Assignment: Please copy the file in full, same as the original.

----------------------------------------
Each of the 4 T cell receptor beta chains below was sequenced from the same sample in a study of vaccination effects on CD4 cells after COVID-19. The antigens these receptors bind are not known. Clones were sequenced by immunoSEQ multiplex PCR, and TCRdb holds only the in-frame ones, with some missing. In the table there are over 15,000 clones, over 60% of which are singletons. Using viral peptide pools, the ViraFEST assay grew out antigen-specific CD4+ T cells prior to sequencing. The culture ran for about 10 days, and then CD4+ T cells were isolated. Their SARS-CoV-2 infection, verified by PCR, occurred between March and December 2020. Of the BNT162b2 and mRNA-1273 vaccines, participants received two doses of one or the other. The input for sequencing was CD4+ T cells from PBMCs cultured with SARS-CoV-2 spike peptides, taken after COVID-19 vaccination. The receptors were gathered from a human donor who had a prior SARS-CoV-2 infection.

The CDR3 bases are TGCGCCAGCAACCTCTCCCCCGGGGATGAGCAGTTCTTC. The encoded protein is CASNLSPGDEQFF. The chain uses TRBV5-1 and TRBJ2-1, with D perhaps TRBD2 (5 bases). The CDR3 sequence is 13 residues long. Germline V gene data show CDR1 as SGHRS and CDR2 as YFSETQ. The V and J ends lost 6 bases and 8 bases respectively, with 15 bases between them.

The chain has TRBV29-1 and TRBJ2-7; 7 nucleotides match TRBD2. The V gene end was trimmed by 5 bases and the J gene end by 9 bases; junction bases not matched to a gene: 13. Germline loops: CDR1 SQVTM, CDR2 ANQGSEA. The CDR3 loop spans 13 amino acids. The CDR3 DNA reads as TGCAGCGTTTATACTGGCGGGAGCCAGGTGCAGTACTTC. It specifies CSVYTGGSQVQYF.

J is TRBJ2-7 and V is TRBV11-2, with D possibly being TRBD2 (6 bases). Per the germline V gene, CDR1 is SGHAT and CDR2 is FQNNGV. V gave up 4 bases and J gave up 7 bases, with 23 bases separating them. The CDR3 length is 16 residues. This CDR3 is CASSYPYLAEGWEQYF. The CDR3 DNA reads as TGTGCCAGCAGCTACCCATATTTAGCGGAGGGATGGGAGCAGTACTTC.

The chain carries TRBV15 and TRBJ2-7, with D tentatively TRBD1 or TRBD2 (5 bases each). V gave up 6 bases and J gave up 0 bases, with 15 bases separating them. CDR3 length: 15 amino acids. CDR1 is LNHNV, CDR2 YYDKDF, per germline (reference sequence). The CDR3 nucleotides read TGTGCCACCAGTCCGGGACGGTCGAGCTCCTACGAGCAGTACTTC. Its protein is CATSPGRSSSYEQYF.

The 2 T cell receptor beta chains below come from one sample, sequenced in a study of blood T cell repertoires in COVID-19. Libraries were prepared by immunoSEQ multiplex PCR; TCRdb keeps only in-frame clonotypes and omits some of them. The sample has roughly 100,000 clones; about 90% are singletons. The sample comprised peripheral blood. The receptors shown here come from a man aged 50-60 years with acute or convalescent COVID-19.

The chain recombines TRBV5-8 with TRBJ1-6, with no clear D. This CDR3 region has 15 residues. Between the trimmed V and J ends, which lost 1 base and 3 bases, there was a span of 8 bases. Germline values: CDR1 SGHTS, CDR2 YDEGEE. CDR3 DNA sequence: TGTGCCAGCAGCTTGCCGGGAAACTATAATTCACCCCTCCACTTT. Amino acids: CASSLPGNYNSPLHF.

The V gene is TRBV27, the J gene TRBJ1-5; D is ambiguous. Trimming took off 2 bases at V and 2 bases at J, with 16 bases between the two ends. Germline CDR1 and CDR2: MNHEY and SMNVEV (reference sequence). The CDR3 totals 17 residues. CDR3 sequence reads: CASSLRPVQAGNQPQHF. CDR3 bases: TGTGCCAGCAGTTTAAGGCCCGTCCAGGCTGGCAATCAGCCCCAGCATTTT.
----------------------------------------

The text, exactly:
Each of the 4 T cell receptor beta chains below was sequenced from the same sample in a study of vaccination effects on CD4 cells after COVID-19. The antigens these receptors bind are not known. Clones were sequenced by immunoSEQ multiplex PCR, and TCRdb holds only the in-frame ones, with some missing. In the table there are over 15,000 clones, over 60% of which are singletons. Using viral peptide pools, the ViraFEST assay grew out antigen-specific CD4+ T cells prior to sequencing. The culture ran for about 10 days, and then CD4+ T cells were isolated. Their SARS-CoV-2 infection, verified by PCR, occurred between March and December 2020. Of the BNT162b2 and mRNA-1273 vaccines, participants received two doses of one or the other. The input for sequencing was CD4+ T cells from PBMCs cultured with SARS-CoV-2 spike peptides, taken after COVID-19 vaccination. The receptors were gathered from a human donor who had a prior SARS-CoV-2 infection.

The CDR3 bases are TGCGCCAGCAACCTCTCCCCCGGGGATGAGCAGTTCTTC. The encoded protein is CASNLSPGDEQFF. The chain uses TRBV5-1 and TRBJ2-1, with D perhaps TRBD2 (5 bases). The CDR3 sequence is 13 residues long. Germline V gene data show CDR1 as SGHRS and CDR2 as YFSETQ. The V and J ends lost 6 bases and 8 bases respectively, with 15 bases between them.

The chain has TRBV29-1 and TRBJ2-7; 7 nucleotides match TRBD2. The V gene end was trimmed by 5 bases and the J gene end by 9 bases; junction bases not matched to a gene: 13. Germline loops: CDR1 SQVTM, CDR2 ANQGSEA. The CDR3 loop spans 13 amino acids. The CDR3 DNA reads as TGCAGCGTTTATACTGGCGGGAGCCAGGTGCAGTACTTC. It specifies CSVYTGGSQVQYF.

J is TRBJ2-7 and V is TRBV11-2, with D possibly being TRBD2 (6 bases). Per the germline V gene, CDR1 is SGHAT and CDR2 is FQNNGV. V gave up 4 bases and J gave up 7 bases, with 23 bases separating them. The CDR3 length is 16 residues. This CDR3 is CASSYPYLAEGWEQYF. The CDR3 DNA reads as TGTGCCAGCAGCTACCCATATTTAGCGGAGGGATGGGAGCAGTACTTC.

The chain carries TRBV15 and TRBJ2-7, with D tentatively TRBD1 or TRBD2 (5 bases each). V gave up 6 bases and J gave up 0 bases, with 15 bases separating them. CDR3 length: 15 amino acids. CDR1 is LNHNV, CDR2 YYDKDF, per germline (reference sequence). The CDR3 nucleotides read TGTGCCACCAGTCCGGGACGGTCGAGCTCCTACGAGCAGTACTTC. Its protein is CATSPGRSSSYEQYF.

The 2 T cell receptor beta chains below come from one sample, sequenced in a study of blood T cell repertoires in COVID-19. Libraries were prepared by immunoSEQ multiplex PCR; TCRdb keeps only in-frame clonotypes and omits some of them. The sample has roughly 100,000 clones; about 90% are singletons. The sample comprised peripheral blood. The receptors shown here come from a man aged 50-60 years with acute or convalescent COVID-19.

The chain recombines TRBV5-8 with TRBJ1-6, with no clear D. This CDR3 region has 15 residues. Between the trimmed V and J ends, which lost 1 base and 3 bases, there was a span of 8 bases. Germline values: CDR1 SGHTS, CDR2 YDEGEE. CDR3 DNA sequence: TGTGCCAGCAGCTTGCCGGGAAACTATAATTCACCCCTCCACTTT. Amino acids: CASSLPGNYNSPLHF.

The V gene is TRBV27, the J gene TRBJ1-5; D is ambiguous. Trimming took off 2 bases at V and 2 bases at J, with 16 bases between the two ends. Germline CDR1 and CDR2: MNHEY and SMNVEV (reference sequence). The CDR3 totals 17 residues. CDR3 sequence reads: CASSLRPVQAGNQPQHF. CDR3 bases: TGTGCCAGCAGTTTAAGGCCCGTCCAGGCTGGCAATCAGCCCCAGCATTTT.